The Agora
Bible Articles and Lessons: W

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Worship of Christ?

The Greek "proskuneo", "to make obeisance, do reverence to" (from pros, "towards," and kuneo, "to kiss"), is the most frequent word rendered "to worship." It is used of an act of homage or reverence... (a) to God, eg, Mat 4:10; Joh 4:21-24; 1Co 14:25; Rev 4:10; 5:14; 7:11; 11:16; 19:10 (2nd part); Rev 22:9; (b) to Christ, eg, Mat 2:2,8,11; 8:2; 9:18; 14:33; 15:25; 20:20; 28:9,17; Joh 9:38; Heb 1:6, in a quotation from the LXX of Deu 32:43, referring to Christ's second advent; (c) to a man, Mat 18:26; (d) to the Dragon, by men, Rev 13:4; (e) to the Beast, his human instrument, Rev 13:4,8,12; 14:9,11; (f) the image of the Beast, Rev 13:15; 14:11; 16:2; (g) to demons, Rev 9:20; and (h) to idols, Act 7:43 (from Vine's).

"Jesus Christ is described in fourteen places in the KJV as being worshipped and accepting that worship. We know that Christ is worthy of great glory and honor, but should we in fact worship him in the sense that we worship God? Clearly it is vitally important to understand what it means to worship Jesus. Trinitarians sometimes argue that the worship of Jesus in the Bible is evidence of his identity with God, contending that we are to worship only God, and if Jesus is worshipped then he must be God. Do these scriptures in fact tell us that we are to worship Jesus and in what way and is that meaning of worship exclusive to God?"

"We should notice immediately that if we refer to any of the newer translations, such as for example the RSV, NIV, or NASB the number of incidents in which the word worship is used about Jesus drops from fourteen to about six. The NEB has none. As we shall see, this is not because the KJV translation was poor, but rather because the meaning of the English word worship has changed over the centuries, as have many other English words with meanings unfamiliar to modern readers of the KJV.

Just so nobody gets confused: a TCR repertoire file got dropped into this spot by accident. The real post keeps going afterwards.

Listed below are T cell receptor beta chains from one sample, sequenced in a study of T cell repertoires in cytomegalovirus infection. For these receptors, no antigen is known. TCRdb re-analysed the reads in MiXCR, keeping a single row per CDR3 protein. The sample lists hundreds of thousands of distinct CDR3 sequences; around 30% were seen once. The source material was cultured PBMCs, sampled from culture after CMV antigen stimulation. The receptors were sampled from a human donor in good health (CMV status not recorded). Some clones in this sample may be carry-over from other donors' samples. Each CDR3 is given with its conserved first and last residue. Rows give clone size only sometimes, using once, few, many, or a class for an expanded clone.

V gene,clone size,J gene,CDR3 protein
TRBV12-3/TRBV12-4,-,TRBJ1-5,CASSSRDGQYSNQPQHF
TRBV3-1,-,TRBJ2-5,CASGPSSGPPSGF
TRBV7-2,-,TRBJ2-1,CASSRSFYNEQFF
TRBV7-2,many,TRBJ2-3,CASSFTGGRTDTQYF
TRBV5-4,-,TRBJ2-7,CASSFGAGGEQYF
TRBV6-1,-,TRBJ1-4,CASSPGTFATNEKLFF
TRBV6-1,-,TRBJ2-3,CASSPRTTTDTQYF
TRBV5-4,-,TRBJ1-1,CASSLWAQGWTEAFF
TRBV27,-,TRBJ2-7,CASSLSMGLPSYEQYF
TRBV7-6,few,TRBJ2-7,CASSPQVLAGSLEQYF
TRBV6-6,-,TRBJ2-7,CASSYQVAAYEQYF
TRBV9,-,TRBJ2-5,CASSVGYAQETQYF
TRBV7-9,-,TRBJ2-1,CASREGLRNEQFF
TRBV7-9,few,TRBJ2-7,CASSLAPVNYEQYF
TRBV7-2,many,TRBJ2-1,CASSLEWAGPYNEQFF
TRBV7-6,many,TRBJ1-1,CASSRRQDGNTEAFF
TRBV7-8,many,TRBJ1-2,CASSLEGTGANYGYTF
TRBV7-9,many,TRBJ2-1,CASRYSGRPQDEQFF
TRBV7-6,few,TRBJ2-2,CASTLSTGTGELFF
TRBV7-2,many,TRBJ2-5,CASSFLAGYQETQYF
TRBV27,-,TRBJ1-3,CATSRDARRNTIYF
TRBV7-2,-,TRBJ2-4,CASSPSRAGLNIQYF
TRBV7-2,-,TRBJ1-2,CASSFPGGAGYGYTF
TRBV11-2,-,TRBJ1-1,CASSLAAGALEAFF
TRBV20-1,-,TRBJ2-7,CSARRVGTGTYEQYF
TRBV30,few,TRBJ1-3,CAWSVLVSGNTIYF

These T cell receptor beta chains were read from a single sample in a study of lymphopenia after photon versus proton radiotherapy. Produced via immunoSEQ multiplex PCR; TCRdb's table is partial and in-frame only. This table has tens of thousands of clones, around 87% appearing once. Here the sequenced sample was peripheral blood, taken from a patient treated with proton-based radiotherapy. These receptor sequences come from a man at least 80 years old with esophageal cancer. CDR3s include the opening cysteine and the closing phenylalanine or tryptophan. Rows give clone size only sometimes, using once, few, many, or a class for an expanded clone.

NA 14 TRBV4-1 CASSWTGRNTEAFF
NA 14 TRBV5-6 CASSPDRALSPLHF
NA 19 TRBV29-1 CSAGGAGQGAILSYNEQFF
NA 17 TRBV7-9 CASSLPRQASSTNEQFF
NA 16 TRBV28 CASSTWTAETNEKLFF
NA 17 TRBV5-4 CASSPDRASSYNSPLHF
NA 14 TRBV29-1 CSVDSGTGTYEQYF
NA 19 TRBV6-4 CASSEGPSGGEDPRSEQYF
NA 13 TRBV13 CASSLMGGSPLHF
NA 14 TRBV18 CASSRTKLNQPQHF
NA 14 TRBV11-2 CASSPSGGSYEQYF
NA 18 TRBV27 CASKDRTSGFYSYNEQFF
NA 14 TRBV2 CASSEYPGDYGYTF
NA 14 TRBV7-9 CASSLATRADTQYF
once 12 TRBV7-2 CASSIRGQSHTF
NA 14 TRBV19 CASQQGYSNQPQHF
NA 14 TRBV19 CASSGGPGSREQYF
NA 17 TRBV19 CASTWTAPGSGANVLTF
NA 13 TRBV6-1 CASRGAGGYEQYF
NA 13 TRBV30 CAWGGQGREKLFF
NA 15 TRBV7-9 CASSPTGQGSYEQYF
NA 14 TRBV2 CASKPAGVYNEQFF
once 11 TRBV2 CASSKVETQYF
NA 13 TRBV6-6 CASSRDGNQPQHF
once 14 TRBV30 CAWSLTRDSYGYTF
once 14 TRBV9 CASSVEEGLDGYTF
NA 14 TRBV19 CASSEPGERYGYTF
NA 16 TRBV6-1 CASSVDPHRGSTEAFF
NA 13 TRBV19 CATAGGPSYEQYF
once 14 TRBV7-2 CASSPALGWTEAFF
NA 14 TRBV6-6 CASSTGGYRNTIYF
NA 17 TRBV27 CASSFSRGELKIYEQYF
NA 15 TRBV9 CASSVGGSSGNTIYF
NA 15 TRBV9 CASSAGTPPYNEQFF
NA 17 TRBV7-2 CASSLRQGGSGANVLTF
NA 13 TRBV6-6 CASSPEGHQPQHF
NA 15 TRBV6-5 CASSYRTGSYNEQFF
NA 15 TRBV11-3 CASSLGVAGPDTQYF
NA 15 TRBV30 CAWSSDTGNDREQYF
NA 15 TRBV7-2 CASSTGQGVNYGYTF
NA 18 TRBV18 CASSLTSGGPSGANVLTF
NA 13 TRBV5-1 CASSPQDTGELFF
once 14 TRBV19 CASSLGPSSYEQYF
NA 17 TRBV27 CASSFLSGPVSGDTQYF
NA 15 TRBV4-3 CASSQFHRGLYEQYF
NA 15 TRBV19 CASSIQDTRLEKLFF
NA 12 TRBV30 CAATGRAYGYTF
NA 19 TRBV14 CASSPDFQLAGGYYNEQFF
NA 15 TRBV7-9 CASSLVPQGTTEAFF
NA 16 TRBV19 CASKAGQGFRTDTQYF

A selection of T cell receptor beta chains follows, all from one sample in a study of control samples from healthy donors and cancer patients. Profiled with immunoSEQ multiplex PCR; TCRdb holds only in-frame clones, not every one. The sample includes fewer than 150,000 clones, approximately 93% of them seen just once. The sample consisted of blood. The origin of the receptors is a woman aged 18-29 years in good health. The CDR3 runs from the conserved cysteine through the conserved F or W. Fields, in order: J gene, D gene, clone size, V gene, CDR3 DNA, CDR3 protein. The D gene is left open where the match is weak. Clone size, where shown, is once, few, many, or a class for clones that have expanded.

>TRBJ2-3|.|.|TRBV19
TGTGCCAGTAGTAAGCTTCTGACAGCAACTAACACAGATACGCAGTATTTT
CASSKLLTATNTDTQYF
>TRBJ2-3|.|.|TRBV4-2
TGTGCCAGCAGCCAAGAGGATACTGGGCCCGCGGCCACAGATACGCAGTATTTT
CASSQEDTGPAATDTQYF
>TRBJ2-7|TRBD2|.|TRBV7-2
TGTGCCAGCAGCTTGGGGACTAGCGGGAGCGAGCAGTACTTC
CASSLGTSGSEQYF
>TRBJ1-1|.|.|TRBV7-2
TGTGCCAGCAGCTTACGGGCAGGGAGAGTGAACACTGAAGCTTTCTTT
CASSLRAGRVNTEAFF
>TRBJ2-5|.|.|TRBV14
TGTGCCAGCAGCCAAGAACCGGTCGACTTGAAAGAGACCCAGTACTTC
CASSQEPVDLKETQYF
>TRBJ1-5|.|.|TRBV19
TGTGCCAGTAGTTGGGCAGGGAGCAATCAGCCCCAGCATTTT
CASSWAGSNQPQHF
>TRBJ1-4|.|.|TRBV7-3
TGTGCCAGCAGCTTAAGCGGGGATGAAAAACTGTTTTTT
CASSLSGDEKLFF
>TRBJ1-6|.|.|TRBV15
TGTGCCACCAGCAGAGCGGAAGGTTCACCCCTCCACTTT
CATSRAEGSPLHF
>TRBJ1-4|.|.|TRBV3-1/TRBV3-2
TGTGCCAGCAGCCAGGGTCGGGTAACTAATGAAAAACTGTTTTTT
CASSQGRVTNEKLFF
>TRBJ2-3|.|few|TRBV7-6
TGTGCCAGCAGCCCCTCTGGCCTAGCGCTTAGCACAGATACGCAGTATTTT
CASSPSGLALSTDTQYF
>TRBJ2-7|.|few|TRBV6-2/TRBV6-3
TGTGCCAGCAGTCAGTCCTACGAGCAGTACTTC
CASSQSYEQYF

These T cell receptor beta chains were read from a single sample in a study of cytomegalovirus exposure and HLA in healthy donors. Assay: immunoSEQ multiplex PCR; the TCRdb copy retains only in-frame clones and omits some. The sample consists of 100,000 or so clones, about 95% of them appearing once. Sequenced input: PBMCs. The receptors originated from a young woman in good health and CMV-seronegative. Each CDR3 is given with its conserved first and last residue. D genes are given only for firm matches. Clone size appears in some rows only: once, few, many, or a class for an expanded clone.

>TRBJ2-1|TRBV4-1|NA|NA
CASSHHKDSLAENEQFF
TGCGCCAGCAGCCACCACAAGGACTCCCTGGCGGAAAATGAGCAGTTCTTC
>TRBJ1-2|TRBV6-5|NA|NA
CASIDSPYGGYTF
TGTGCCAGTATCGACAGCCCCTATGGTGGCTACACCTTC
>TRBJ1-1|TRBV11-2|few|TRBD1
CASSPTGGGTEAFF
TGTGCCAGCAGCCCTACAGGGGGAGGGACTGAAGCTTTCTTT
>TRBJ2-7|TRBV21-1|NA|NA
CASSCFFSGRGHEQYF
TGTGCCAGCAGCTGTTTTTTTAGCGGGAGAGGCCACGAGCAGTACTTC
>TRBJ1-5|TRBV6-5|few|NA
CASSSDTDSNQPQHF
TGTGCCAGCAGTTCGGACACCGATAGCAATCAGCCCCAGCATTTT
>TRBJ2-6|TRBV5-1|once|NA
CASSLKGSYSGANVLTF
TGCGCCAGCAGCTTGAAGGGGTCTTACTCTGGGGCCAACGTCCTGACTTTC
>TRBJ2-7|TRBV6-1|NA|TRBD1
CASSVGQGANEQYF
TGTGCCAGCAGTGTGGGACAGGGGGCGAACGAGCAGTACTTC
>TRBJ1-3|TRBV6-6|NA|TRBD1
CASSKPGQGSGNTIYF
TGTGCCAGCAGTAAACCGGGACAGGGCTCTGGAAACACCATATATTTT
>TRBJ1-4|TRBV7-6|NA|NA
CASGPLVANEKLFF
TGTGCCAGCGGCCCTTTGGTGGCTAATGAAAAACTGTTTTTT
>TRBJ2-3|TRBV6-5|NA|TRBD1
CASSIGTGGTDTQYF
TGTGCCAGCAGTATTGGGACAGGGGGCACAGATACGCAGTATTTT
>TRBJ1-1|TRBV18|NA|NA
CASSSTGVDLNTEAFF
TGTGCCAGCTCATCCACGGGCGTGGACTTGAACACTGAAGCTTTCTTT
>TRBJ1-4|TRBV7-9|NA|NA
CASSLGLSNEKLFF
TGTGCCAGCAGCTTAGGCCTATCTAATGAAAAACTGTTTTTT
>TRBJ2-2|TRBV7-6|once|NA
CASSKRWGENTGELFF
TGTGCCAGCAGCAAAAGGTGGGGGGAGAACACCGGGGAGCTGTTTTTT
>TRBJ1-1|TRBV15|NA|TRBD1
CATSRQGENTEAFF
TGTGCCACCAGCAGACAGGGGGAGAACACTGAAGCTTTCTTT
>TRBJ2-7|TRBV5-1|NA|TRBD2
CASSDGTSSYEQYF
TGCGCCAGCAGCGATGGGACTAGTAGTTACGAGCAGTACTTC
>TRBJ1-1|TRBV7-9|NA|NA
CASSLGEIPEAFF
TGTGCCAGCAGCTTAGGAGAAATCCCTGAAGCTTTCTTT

"The encyclopedic Oxford English Dictionary (OED) lists as a second, obsolete definition of worship (verb): 'To honour; to regard or treat with honour or respect. To treat with signs of honour or respect; to salute, bow down to. To honour with gifts. To invest with, raise to, honour or repute; to confer honour or dignity upon.' And (noun): 'The condition (in a person) of deserving, or being held in, esteem or repute; honour, distinction, renown; good name, credit... (Common down to 16th century). So, the English word worship commonly meant the act of honouring a person, not necessarily a deity.'

"Although the (1611) KJV was translated at the turn of the 17th Century, the now obsolete usage had not completely disappeared at that time and further, the language of most or all of the passages in which in the KJV cites the 'worship' of Jesus was actually copied verbatim by the KJV translators from Tyndale's translation of a century earlier. It is probable that these translators were comfortable with the older language, and also possible that it meshed as well with their Trinitarian biases.

"To people raised in western democracies of the 20th Century, the idea of 'worshipping' a human may seem quite foreign and blasphemous. To people of earlier times, it would be second nature to bow in homage to royalty, magistrates or to anyone with the direct, personal power of life and death over you. If you failed to lower your head to the monarch, the monarch might well lower it for you by having it removed from your neck. When all men were declared to have been created equal, it became incongruous that one equal should bow to another.

"Citizens of western democracies today are likely to take pride in bowing to no man. Consequently the meaning of the word worship has come to be restricted to the honor or respect paid to a deity, since it is only to a deity that people now bow. We will see that the older meaning of worship is in fact a good translation of the Greek source word ("proskuneo"), which means to bow down in respect, to prostrate, to kneel, pay obeisance, honor or homage, regardless of the object of that homage, and that the modern versions have generally so translated the word.

"The second point we should notice is that while about ten different Greek words are translated into English as 'worship' in the KJV, only the Greek work 'proskuneo' is translated 'worship' in respect to the worship of Jesus... Since most of the other Greek words for worship are exclusive to the worship of a deity, we might suspect that "proskuneo" has a different meaning that is less exclusive and may include other than divine worship. We will find that in fact to be correct" (John MacDougal, "The Worship of Jesus Christ").
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